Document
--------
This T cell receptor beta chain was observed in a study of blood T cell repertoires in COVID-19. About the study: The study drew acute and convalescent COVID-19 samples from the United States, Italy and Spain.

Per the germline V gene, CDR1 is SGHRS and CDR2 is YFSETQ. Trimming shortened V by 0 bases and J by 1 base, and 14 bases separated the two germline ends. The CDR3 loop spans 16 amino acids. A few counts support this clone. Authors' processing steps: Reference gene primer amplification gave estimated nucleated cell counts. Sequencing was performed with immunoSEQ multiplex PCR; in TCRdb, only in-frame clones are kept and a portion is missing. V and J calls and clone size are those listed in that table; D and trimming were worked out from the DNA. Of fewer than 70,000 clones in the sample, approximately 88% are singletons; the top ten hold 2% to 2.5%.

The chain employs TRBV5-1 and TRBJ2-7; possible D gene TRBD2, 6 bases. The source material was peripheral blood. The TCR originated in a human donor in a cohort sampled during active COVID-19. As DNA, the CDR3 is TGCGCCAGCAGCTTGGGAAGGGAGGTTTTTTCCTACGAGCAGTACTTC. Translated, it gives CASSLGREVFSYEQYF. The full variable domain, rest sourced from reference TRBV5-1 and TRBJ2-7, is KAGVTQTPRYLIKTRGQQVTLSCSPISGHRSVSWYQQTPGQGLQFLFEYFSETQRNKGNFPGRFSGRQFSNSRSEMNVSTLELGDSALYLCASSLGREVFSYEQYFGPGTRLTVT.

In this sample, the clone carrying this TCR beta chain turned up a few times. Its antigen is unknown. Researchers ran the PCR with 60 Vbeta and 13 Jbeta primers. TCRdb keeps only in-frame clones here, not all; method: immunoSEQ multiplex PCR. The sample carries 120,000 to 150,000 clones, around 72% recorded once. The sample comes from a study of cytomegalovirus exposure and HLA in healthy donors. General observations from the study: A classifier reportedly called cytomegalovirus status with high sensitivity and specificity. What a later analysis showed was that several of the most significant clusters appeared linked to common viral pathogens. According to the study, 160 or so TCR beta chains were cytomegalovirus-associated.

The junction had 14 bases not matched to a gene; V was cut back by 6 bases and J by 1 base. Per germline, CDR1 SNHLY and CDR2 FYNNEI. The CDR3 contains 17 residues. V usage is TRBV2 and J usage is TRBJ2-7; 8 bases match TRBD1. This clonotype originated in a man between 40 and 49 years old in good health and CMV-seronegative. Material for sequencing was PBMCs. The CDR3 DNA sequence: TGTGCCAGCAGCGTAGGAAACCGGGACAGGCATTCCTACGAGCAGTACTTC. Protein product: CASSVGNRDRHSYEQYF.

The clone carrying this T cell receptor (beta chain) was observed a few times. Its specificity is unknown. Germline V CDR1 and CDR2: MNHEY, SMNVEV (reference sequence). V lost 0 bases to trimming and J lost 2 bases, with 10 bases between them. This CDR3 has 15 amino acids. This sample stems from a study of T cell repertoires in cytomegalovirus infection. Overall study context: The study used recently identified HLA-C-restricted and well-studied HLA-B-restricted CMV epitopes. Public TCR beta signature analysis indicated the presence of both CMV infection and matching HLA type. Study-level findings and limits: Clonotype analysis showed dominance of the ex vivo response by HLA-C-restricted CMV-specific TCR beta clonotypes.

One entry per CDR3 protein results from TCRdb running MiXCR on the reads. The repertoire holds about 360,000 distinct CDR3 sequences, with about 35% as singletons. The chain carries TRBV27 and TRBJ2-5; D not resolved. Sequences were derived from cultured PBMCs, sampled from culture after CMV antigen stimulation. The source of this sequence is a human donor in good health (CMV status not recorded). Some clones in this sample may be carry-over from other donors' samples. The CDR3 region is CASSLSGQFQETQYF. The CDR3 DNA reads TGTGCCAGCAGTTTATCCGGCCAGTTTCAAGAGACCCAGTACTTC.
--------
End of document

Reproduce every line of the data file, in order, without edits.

This T cell receptor beta chain was observed in a study of blood T cell repertoires in COVID-19. About the study: The study drew acute and convalescent COVID-19 samples from the United States, Italy and Spain.

Per the germline V gene, CDR1 is SGHRS and CDR2 is YFSETQ. Trimming shortened V by 0 bases and J by 1 base, and 14 bases separated the two germline ends. The CDR3 loop spans 16 amino acids. A few counts support this clone. Authors' processing steps: Reference gene primer amplification gave estimated nucleated cell counts. Sequencing was performed with immunoSEQ multiplex PCR; in TCRdb, only in-frame clones are kept and a portion is missing. V and J calls and clone size are those listed in that table; D and trimming were worked out from the DNA. Of fewer than 70,000 clones in the sample, approximately 88% are singletons; the top ten hold 2% to 2.5%.

The chain employs TRBV5-1 and TRBJ2-7; possible D gene TRBD2, 6 bases. The source material was peripheral blood. The TCR originated in a human donor in a cohort sampled during active COVID-19. As DNA, the CDR3 is TGCGCCAGCAGCTTGGGAAGGGAGGTTTTTTCCTACGAGCAGTACTTC. Translated, it gives CASSLGREVFSYEQYF. The full variable domain, rest sourced from reference TRBV5-1 and TRBJ2-7, is KAGVTQTPRYLIKTRGQQVTLSCSPISGHRSVSWYQQTPGQGLQFLFEYFSETQRNKGNFPGRFSGRQFSNSRSEMNVSTLELGDSALYLCASSLGREVFSYEQYFGPGTRLTVT.

In this sample, the clone carrying this TCR beta chain turned up a few times. Its antigen is unknown. Researchers ran the PCR with 60 Vbeta and 13 Jbeta primers. TCRdb keeps only in-frame clones here, not all; method: immunoSEQ multiplex PCR. The sample carries 120,000 to 150,000 clones, around 72% recorded once. The sample comes from a study of cytomegalovirus exposure and HLA in healthy donors. General observations from the study: A classifier reportedly called cytomegalovirus status with high sensitivity and specificity. What a later analysis showed was that several of the most significant clusters appeared linked to common viral pathogens. According to the study, 160 or so TCR beta chains were cytomegalovirus-associated.

The junction had 14 bases not matched to a gene; V was cut back by 6 bases and J by 1 base. Per germline, CDR1 SNHLY and CDR2 FYNNEI. The CDR3 contains 17 residues. V usage is TRBV2 and J usage is TRBJ2-7; 8 bases match TRBD1. This clonotype originated in a man between 40 and 49 years old in good health and CMV-seronegative. Material for sequencing was PBMCs. The CDR3 DNA sequence: TGTGCCAGCAGCGTAGGAAACCGGGACAGGCATTCCTACGAGCAGTACTTC. Protein product: CASSVGNRDRHSYEQYF.

The clone carrying this T cell receptor (beta chain) was observed a few times. Its specificity is unknown. Germline V CDR1 and CDR2: MNHEY, SMNVEV (reference sequence). V lost 0 bases to trimming and J lost 2 bases, with 10 bases between them. This CDR3 has 15 amino acids. This sample stems from a study of T cell repertoires in cytomegalovirus infection. Overall study context: The study used recently identified HLA-C-restricted and well-studied HLA-B-restricted CMV epitopes. Public TCR beta signature analysis indicated the presence of both CMV infection and matching HLA type. Study-level findings and limits: Clonotype analysis showed dominance of the ex vivo response by HLA-C-restricted CMV-specific TCR beta clonotypes.

One entry per CDR3 protein results from TCRdb running MiXCR on the reads. The repertoire holds about 360,000 distinct CDR3 sequences, with about 35% as singletons. The chain carries TRBV27 and TRBJ2-5; D not resolved. Sequences were derived from cultured PBMCs, sampled from culture after CMV antigen stimulation. The source of this sequence is a human donor in good health (CMV status not recorded). Some clones in this sample may be carry-over from other donors' samples. The CDR3 region is CASSLSGQFQETQYF. The CDR3 DNA reads TGTGCCAGCAGTTTATCCGGCCAGTTTCAAGAGACCCAGTACTTC.